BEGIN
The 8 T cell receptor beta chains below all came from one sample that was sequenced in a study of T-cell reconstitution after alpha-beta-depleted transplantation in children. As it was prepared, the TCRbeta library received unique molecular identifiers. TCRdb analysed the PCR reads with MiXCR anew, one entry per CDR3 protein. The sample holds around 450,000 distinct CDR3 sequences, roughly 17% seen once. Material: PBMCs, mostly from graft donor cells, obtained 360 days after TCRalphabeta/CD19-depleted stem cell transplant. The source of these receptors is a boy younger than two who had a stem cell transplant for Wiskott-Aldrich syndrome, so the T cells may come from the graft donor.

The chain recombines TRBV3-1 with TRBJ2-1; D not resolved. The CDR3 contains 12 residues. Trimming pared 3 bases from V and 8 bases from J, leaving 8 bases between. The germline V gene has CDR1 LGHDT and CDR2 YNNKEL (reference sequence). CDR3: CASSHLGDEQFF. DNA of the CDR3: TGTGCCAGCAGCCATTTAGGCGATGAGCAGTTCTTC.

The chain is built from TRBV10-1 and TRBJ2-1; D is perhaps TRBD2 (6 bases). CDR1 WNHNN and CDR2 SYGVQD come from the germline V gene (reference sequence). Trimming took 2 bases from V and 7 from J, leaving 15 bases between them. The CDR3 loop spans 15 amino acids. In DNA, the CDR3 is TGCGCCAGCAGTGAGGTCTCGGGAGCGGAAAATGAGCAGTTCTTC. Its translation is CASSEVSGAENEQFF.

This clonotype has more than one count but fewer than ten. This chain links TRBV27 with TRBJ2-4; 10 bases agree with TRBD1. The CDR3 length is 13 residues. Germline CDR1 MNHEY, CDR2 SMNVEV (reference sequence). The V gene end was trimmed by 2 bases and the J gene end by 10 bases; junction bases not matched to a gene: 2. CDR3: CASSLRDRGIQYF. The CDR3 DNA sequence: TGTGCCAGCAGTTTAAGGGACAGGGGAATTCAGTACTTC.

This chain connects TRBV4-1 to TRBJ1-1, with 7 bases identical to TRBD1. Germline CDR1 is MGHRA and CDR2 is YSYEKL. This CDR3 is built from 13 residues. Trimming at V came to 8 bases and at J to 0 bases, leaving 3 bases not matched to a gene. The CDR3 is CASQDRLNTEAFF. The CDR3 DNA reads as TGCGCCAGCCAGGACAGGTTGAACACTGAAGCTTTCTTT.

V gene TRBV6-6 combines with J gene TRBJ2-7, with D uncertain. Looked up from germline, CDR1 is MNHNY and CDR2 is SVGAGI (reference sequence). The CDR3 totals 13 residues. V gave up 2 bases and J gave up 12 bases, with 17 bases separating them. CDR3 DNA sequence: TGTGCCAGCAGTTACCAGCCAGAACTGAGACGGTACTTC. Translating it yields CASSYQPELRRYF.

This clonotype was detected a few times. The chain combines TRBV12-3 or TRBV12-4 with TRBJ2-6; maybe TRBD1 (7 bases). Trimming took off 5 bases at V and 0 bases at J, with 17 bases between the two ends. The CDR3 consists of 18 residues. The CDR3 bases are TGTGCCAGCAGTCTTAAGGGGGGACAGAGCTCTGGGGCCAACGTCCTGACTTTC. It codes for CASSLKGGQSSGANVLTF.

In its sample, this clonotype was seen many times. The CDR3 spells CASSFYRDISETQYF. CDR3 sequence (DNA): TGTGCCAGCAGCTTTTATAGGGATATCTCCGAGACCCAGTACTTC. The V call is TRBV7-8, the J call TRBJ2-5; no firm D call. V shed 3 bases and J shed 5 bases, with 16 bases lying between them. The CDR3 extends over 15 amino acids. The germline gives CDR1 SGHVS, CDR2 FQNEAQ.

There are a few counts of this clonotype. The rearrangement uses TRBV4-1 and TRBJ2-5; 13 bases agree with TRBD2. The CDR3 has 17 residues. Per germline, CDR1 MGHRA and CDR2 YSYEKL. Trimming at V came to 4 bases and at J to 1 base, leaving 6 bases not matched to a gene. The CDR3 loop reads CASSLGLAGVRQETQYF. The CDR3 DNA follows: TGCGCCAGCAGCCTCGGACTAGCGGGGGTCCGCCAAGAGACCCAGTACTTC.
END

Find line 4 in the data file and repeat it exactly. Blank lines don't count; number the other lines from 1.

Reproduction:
This clonotype has more than one count but fewer than ten. This chain links TRBV27 with TRBJ2-4; 10 bases agree with TRBD1. The CDR3 length is 13 residues. Germline CDR1 MNHEY, CDR2 SMNVEV (reference sequence). The V gene end was trimmed by 2 bases and the J gene end by 10 bases; junction bases not matched to a gene: 2. CDR3: CASSLRDRGIQYF. The CDR3 DNA sequence: TGTGCCAGCAGTTTAAGGGACAGGGGAATTCAGTACTTC.